Welcome to the second decade of the 21st century. As we usher in a new year, it feels appropriate to discuss new and exciting technologies, so we shall turn our sober attention to HTML5.
While we’re on the subject, let’s dispatch a few other myths and misunderstandings regarding HTML5:
As of this writing, HTML5 is probably not quite ready for implementation on most mainstream websites. The primary reason for this is that there is no version of Internet Explorer that natively supports HTML5. (There are, of course, ways around this, which we will discuss shortly). In addition, some aspects of HTML5 – perhaps most importantly, codec support for the
<video>element – are still under development, and inconsistent between browsers.
HTML5 is not a done deal: while most of the specification is nailed down, there are aspects that are still open to interpretation. This makes some HTML5 modules a moving target, just as CSS3 is. This may mean more revisions for a site coded in HTML5 as the specification changes.
HTML5 does not replace XHTML, or make it obsolete. The two languages will be used alternatively (and in some cases, side-by-side) for at least the next five years. The lessons and habits you learned in XHTML are still entirely applicable to HTML5. HTML5 expands and improves upon XHTML; it does not kill it.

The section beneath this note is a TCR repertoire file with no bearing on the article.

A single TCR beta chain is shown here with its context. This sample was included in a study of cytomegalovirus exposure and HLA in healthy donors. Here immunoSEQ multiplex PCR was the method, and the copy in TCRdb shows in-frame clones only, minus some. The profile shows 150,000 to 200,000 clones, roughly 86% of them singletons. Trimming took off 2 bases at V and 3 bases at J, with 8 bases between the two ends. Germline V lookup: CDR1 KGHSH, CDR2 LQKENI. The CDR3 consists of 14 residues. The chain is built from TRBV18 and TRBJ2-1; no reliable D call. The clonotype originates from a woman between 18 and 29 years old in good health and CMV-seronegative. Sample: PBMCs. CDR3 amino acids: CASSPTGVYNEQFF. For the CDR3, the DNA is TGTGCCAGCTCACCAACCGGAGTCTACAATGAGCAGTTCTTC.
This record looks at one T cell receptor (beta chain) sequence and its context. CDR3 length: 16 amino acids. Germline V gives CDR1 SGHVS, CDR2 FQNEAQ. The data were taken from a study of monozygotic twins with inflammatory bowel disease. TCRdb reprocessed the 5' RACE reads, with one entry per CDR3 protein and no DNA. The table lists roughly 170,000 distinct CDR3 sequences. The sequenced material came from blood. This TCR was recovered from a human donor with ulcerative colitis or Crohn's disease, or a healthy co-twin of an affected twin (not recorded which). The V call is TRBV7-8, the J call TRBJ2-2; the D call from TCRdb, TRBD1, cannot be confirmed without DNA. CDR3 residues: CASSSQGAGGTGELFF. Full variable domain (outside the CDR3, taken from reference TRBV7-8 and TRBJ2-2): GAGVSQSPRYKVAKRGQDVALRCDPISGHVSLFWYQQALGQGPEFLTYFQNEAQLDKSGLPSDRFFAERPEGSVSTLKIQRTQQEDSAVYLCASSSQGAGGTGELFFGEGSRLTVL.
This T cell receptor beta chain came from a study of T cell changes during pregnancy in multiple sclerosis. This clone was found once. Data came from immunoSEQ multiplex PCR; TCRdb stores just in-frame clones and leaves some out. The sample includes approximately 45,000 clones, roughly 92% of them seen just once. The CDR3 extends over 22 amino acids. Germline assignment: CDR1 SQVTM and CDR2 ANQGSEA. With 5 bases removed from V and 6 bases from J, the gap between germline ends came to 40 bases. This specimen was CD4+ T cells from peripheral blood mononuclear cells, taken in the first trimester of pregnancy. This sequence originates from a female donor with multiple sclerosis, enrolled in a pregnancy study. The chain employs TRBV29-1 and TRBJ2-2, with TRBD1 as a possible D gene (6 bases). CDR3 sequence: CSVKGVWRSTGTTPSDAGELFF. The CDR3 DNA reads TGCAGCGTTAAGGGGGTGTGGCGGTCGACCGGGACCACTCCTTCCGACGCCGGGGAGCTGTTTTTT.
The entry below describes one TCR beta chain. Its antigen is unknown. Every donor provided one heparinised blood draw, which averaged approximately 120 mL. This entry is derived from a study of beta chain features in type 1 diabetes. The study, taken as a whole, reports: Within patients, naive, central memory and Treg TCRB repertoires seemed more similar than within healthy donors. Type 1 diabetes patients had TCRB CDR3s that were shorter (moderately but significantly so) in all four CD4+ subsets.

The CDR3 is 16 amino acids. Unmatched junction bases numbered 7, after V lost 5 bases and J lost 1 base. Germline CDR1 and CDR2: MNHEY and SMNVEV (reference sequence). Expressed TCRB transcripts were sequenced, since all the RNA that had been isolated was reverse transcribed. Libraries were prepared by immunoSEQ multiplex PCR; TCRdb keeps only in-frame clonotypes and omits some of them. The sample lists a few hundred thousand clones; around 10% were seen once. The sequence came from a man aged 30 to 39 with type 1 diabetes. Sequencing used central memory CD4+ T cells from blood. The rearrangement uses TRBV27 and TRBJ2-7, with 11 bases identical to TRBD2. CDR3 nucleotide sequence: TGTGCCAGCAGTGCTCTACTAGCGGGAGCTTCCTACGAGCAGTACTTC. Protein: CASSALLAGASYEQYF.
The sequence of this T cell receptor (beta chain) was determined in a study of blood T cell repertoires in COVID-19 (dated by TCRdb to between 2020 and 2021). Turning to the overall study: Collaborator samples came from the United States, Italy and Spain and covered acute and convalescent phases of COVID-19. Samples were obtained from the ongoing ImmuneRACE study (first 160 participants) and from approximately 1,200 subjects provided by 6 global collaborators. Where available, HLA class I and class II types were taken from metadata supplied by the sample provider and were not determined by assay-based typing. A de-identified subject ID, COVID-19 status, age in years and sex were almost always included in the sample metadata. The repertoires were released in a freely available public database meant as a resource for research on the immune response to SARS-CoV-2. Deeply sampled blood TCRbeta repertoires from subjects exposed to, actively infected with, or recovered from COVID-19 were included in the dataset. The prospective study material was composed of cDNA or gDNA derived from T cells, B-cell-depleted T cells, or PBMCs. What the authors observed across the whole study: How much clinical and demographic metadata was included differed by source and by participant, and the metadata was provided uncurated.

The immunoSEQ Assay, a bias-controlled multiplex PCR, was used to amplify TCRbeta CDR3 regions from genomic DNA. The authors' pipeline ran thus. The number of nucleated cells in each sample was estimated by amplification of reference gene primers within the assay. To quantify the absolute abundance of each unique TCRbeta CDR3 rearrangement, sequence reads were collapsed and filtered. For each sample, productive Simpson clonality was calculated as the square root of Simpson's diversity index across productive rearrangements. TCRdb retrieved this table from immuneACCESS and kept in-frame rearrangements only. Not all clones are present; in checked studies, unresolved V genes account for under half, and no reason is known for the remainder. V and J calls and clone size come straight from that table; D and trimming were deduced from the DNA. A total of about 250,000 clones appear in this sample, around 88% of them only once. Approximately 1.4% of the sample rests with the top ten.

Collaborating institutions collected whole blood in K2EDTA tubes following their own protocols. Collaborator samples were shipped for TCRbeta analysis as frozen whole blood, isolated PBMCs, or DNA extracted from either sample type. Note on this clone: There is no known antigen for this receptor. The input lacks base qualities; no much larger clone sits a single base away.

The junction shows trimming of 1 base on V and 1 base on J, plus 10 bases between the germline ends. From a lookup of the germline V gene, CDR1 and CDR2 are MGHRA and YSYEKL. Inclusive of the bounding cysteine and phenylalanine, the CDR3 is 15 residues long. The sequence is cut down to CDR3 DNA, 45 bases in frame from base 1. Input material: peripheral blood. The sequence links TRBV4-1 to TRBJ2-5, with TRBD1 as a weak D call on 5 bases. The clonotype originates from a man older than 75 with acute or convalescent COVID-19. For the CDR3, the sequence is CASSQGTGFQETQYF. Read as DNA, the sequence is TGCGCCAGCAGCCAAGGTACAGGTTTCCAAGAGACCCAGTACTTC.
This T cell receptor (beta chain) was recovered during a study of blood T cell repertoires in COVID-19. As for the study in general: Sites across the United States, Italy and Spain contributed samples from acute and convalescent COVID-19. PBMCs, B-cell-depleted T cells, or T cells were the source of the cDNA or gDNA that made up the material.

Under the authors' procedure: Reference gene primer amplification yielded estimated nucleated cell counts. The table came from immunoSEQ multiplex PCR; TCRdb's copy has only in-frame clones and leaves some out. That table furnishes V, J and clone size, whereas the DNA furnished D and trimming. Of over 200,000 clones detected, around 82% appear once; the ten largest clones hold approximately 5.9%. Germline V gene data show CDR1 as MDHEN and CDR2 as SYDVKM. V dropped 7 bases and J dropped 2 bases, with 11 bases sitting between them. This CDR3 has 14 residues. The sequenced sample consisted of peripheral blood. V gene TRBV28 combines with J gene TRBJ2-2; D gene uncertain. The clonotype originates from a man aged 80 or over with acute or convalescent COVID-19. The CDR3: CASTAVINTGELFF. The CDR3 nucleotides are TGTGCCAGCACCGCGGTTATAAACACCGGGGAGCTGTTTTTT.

If this is the current state of play, why are we going to learn HTML5?
Employers will be looking for knowledge and skills in the language (even if they are not yet clear on how it may be applicable to their business).
Adoption and support of HTML5 is certain to rise in the near future, especially if IE9 supports the technology to the depth that Microsoft is assuring us that it will. (Update: it kind of did, although there are still areas that are lacking).
If you are making a website that will primarily be interacted with on smart mobile devices, such as iPhones, Android, Palm Pre and recent Blackberries, HTML5 may be a very good strategic decision: the browsers on those devices (mobile Safari and Opera) have strong support for HTML5. (Naturally, Windows Mobile does not do so natively).
localStorage, forms and audio-video.
If you need a rough guide as to when I personally believe that HTML5 will be ready for prime time, my intention is to recode this site to pure HTML5 in early 2012. (Update: which you are reading now!) This is partly a concession to time and scheduling, but also an estimate as to when a significant portion of visitors to my site using IE (currently around 8% of all unique visits) will have transitioned to IE9. (Update, early 2012: IE is now around 1% of all visits).
Before we start into what is different about HTML5, it might be instructive to take a moment to ponder how we got here, and answer a few questions: what happened to XHTML2? How was development of the language taken from the W3C? And where is the role of XML in all of this?